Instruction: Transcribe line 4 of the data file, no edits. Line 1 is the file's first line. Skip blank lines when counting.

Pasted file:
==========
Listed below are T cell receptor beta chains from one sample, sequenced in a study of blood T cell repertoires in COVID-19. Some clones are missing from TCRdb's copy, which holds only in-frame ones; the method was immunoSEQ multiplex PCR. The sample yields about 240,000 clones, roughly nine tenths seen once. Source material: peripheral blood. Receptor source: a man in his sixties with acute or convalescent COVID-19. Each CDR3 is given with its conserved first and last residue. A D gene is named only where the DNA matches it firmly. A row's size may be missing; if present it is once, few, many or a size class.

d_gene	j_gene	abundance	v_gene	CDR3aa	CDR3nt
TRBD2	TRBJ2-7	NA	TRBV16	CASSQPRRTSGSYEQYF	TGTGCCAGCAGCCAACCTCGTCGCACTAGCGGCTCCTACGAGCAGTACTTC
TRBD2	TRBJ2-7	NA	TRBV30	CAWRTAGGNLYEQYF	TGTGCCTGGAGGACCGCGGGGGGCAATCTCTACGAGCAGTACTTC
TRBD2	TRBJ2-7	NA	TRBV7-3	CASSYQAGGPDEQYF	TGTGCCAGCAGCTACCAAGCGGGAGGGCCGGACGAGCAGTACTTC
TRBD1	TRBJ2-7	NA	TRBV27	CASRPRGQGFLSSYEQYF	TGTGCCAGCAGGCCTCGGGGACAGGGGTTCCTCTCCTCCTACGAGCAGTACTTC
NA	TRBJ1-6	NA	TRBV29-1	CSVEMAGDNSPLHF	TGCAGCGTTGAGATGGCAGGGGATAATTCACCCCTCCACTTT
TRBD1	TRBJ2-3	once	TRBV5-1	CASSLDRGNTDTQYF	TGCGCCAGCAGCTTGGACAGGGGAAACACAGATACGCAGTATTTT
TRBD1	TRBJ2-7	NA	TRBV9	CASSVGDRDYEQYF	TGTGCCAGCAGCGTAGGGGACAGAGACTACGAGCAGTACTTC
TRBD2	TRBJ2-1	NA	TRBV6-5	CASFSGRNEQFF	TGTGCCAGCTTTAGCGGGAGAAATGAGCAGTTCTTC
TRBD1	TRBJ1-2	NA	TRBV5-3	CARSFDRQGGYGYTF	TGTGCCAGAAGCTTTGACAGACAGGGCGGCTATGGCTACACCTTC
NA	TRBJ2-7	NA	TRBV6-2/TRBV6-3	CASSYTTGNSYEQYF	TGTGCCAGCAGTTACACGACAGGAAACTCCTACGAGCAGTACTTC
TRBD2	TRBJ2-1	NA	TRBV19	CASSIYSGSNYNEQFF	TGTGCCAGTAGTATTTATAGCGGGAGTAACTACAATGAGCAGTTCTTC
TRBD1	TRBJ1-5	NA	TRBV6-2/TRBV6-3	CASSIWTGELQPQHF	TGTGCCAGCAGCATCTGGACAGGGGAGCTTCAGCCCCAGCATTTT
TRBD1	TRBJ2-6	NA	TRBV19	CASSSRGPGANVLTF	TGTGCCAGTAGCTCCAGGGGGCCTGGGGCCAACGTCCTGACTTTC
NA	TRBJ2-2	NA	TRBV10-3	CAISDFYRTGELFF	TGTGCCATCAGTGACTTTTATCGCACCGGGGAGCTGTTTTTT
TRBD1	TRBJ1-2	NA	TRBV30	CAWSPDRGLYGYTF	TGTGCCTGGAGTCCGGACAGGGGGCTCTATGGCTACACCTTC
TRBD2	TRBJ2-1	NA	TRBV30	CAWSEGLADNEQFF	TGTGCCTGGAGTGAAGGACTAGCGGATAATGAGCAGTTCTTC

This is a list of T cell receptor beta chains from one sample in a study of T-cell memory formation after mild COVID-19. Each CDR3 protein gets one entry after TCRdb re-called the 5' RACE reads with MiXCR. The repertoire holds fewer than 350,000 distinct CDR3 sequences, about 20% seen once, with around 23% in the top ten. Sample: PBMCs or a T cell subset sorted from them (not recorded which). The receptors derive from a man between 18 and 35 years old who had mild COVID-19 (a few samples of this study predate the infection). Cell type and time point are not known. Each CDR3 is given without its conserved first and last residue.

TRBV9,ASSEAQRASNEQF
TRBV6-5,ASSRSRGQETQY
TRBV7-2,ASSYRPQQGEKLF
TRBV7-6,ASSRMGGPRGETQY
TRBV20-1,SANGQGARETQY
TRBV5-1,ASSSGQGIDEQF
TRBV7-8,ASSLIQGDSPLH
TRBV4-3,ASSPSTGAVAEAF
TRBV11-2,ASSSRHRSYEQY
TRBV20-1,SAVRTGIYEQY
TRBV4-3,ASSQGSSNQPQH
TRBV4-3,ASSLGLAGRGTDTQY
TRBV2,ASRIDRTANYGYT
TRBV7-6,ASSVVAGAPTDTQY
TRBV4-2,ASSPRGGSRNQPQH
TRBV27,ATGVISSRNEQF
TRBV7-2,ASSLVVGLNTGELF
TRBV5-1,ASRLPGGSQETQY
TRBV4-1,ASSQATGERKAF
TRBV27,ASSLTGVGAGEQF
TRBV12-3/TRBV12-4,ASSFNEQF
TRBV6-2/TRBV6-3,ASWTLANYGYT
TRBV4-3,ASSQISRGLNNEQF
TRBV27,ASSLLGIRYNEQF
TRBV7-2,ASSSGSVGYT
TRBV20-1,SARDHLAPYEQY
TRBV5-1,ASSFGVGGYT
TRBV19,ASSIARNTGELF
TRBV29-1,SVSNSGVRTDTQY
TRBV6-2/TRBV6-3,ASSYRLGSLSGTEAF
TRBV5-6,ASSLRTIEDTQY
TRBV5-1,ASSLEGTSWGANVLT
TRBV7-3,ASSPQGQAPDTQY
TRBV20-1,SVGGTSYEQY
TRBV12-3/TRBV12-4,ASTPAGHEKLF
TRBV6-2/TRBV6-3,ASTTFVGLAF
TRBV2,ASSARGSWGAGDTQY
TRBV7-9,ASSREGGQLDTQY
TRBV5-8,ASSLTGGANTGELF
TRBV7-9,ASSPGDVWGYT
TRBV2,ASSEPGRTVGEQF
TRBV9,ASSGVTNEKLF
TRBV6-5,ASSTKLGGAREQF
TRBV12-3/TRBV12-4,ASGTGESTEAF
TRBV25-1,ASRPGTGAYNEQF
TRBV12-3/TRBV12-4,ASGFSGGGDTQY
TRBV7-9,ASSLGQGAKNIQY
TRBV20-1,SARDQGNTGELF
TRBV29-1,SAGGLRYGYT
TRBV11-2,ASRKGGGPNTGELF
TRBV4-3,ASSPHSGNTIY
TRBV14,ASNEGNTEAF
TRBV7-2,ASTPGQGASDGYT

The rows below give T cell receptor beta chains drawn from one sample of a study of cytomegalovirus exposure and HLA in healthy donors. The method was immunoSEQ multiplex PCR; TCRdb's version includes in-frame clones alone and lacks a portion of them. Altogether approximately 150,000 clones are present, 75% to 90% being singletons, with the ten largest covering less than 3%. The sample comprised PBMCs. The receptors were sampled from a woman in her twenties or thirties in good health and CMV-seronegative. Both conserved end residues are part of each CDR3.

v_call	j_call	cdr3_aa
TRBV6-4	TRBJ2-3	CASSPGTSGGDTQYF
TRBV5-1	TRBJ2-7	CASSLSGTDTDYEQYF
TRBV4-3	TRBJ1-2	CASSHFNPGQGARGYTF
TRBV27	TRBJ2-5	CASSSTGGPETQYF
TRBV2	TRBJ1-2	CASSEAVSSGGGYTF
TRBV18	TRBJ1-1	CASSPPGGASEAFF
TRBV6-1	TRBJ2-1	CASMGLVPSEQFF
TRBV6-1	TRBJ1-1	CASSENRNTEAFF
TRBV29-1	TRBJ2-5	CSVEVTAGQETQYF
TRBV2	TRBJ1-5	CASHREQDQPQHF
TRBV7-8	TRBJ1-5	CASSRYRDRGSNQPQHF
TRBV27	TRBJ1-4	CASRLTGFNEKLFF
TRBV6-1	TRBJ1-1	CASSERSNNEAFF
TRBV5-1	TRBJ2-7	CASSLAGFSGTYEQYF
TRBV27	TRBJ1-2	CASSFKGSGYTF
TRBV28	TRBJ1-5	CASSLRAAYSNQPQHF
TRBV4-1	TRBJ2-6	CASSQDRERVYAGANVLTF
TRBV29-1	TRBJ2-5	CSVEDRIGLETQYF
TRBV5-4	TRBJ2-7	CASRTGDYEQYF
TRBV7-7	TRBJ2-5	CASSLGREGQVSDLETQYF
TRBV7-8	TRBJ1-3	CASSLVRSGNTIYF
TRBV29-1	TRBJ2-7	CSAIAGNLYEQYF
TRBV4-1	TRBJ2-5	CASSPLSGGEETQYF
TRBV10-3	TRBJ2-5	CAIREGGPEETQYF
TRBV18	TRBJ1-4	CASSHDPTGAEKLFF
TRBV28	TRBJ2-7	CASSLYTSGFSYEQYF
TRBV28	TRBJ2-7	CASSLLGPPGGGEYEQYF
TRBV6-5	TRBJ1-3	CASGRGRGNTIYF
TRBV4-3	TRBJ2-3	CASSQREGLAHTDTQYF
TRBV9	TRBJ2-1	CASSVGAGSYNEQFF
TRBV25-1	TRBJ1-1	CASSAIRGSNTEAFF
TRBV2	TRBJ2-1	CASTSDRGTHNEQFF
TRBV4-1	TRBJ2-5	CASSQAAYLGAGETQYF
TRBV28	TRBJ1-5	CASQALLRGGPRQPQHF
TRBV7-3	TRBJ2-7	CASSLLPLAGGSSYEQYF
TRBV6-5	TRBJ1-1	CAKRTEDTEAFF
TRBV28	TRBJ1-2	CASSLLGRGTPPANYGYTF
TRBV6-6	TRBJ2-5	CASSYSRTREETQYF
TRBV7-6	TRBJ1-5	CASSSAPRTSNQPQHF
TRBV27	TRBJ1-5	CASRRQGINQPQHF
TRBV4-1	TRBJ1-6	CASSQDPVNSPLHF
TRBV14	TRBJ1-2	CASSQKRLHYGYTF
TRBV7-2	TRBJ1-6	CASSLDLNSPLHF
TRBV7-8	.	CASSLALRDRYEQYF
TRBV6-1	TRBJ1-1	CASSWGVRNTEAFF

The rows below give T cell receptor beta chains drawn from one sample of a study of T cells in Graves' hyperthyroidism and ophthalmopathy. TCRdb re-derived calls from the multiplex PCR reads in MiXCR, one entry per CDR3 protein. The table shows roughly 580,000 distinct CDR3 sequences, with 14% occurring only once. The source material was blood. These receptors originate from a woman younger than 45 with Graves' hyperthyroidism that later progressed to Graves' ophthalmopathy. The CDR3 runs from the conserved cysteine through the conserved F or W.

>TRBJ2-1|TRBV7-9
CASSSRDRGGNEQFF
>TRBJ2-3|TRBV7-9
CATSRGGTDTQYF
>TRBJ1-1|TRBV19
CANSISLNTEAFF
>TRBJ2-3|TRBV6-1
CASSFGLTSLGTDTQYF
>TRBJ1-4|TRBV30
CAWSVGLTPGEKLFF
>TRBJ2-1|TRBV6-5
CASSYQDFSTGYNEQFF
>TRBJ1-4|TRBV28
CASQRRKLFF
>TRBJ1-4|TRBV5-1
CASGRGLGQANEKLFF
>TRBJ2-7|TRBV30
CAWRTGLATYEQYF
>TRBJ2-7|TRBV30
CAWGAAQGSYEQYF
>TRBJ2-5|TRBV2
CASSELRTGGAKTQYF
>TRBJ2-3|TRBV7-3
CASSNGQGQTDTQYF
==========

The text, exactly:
TRBD2	TRBJ2-7	NA	TRBV30	CAWRTAGGNLYEQYF	TGTGCCTGGAGGACCGCGGGGGGCAATCTCTACGAGCAGTACTTC